Aluminium is used as an adjuvant in diphtheria – tetanus –pertus sis, some Haemophilus influenzae type b, pneumococcal, hepatitis A and B, anthrax and rabies vaccines, as well as in tetanus toxoid.3 For example, each millilitre of Havrix contains 0.5 mg of aluminium, as aluminium hydroxide. The mechanism of macrophagic myofasciitis is thought to be secondary to an ongoing local immune reaction to the long-term persistence of this aluminium in the muscle.4

Macrophagic myofasciitis commonly occurs in adulthood, although the age ranges between 1 and 70 years.5,6 The clinical picture is variable, and includes nonspecific symptoms such as myalgia, arthralgia, muscle tenderness, muscle weakness, fever and fatigue. A few patients show raised serum creatine kinase levels and myopathic electromyography.6,7 Neurological manifestations resembling multiple sclerosis have been reported in some patients,8 and rarely it is associated with other diseases such as inclusion body myositis.9 Co-existent autoimmune diseases have been recorded in some patients with macrophagic myofasciitis.10 Steroids, analgesics and antibiotics have been used in attempts to treat this condition.10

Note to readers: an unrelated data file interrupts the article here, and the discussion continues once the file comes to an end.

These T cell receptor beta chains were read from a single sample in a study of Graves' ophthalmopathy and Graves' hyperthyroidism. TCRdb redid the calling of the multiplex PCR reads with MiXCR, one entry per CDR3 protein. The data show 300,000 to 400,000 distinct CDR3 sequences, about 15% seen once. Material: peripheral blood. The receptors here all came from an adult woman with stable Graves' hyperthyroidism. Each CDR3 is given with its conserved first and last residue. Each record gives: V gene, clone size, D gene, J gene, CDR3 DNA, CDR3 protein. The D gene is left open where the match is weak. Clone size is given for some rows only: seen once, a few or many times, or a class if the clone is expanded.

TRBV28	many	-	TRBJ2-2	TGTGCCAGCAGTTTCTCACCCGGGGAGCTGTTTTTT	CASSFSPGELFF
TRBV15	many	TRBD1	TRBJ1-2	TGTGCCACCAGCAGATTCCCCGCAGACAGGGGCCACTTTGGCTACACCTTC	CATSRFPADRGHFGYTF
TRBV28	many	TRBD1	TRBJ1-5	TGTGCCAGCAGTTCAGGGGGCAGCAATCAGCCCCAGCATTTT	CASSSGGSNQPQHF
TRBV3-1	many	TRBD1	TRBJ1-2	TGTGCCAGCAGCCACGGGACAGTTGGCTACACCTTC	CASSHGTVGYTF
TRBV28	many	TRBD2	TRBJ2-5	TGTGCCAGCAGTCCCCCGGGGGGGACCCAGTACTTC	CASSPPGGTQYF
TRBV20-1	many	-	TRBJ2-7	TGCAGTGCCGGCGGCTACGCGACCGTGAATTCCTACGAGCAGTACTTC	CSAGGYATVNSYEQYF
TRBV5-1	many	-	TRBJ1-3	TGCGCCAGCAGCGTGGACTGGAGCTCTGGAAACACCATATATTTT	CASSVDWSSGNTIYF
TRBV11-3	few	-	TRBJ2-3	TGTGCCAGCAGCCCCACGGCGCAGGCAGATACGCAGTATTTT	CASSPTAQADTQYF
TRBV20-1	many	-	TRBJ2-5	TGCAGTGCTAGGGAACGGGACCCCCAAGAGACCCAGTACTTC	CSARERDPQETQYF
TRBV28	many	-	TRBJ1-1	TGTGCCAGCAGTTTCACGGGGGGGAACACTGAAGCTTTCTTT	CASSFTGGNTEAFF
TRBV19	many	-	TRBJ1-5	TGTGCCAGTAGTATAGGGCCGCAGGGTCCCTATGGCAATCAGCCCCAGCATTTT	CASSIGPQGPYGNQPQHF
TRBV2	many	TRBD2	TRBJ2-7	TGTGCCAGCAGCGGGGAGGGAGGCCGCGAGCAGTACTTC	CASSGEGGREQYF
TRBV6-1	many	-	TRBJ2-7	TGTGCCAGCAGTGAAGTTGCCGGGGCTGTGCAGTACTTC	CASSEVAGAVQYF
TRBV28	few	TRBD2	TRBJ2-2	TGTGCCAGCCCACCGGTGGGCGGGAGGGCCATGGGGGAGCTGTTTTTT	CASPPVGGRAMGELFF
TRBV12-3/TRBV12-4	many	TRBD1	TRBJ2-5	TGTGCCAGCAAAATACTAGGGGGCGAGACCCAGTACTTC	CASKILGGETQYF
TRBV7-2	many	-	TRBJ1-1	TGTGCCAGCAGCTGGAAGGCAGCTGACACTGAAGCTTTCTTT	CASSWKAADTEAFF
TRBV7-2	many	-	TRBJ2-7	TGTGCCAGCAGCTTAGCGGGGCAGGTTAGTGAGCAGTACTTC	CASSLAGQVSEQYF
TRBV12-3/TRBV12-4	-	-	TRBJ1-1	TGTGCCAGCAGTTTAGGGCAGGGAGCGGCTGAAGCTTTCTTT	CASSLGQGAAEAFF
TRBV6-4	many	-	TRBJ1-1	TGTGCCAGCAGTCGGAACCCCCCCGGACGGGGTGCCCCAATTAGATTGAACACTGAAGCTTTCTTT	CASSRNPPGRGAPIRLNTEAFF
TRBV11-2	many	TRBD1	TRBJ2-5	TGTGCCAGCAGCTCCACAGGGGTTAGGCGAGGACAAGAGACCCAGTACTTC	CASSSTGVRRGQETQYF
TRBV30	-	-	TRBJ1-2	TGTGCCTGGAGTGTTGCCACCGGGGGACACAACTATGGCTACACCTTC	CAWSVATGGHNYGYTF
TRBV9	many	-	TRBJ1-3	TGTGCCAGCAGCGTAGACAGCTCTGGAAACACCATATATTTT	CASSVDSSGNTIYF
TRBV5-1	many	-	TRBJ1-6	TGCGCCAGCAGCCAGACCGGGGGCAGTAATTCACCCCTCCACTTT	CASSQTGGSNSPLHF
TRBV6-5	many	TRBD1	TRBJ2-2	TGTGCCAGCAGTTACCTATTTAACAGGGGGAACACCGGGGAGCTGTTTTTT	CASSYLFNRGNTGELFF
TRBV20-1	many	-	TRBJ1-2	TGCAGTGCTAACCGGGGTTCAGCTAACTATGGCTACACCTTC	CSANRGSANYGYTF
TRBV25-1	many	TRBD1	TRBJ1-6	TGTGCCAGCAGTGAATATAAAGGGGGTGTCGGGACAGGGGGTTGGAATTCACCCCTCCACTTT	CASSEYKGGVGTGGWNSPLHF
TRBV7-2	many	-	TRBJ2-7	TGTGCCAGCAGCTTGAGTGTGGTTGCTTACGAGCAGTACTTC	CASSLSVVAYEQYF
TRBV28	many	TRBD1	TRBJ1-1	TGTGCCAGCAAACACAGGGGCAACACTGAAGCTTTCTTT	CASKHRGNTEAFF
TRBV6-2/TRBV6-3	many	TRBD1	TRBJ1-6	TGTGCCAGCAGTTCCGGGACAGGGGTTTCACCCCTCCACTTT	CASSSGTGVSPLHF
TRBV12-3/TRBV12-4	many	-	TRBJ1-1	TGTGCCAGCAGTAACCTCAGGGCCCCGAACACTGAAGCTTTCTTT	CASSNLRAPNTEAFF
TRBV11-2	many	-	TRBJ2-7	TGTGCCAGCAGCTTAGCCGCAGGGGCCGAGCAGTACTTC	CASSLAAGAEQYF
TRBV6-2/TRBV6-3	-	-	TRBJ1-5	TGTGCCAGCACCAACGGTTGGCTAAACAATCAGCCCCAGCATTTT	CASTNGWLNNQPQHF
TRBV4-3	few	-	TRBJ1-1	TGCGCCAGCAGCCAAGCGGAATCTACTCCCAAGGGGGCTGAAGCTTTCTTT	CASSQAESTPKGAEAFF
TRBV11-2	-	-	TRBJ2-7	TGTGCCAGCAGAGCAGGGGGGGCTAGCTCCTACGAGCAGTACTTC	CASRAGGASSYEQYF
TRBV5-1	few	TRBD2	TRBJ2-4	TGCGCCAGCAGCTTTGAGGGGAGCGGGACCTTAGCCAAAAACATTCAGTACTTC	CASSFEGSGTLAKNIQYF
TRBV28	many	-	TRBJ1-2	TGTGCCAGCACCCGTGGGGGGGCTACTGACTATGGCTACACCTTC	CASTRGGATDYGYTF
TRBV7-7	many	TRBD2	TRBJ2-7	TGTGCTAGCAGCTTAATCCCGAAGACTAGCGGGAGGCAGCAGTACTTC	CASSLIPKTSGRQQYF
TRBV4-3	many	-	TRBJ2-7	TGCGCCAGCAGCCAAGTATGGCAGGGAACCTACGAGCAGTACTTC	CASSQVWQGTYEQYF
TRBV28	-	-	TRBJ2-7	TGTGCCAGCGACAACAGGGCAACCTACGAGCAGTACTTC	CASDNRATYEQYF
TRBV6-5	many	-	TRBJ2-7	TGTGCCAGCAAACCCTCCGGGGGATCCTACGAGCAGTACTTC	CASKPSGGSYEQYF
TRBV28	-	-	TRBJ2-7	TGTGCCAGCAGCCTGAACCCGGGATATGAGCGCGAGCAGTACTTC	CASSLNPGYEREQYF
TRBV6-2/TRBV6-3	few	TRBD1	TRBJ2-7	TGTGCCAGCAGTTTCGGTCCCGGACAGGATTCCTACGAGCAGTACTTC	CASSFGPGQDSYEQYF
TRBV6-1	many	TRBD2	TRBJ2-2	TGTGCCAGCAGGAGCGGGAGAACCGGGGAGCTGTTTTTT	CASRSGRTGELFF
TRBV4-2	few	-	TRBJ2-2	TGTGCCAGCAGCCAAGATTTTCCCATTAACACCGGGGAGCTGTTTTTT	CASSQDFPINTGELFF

Our patient did not have any neuromuscular symptoms and the muscle biopsy was performed because of his raised serum creatine kinase level. There was no correlation between macrophagic myofasciitis and the clinical signs and symptoms in this patient, who was asymptomatic. Therefore, we consider this histological finding to be incidental in a patient with a “CKopathy”.

Recently, a genetic predisposition to macrophagic myofasciitis has been suggested to account for the disparity between the low prevalence of this disorder and the widespread use of aluminium-containing vaccines, as well as the variable incidence of this condition in different populations.5

The diagnosis of macrophagic myofasciitis is important to bear in mind, as other diagnoses such as sarcoidosis, connective tissue disease, tuberculosis, Whipple’s disease and malakoplakia may be entertained. The patient could then be subjected to needless further investigations and undue anxiety. We hope this report will help increase awareness of this condition, and predict that more Australian cases will come to light in future deltoid muscle biopsies.

  • Meena Shingde1
  • Roger Pamphlett2
  • James Hughes3
  • Ross Boadle4
  • Edward J Wills5

  • 1 Department of Pathology, University of Sydney, Sydney, NSW.
  • 2 Tamworth, NSW.
  • 3 Electron Microscopy Unit, Institute of Clinical Pathology and Medical Research, Westmead Hospital, Sydney, NSW.
  • 4 Central Sydney Electron Microscopy Unit, Concord Hospital, Concord, NSW.


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  • 10. Papo T. Macrophagic myofasciitis: focal or systemic? Joint Bone Spine 2003; 70: 242-245.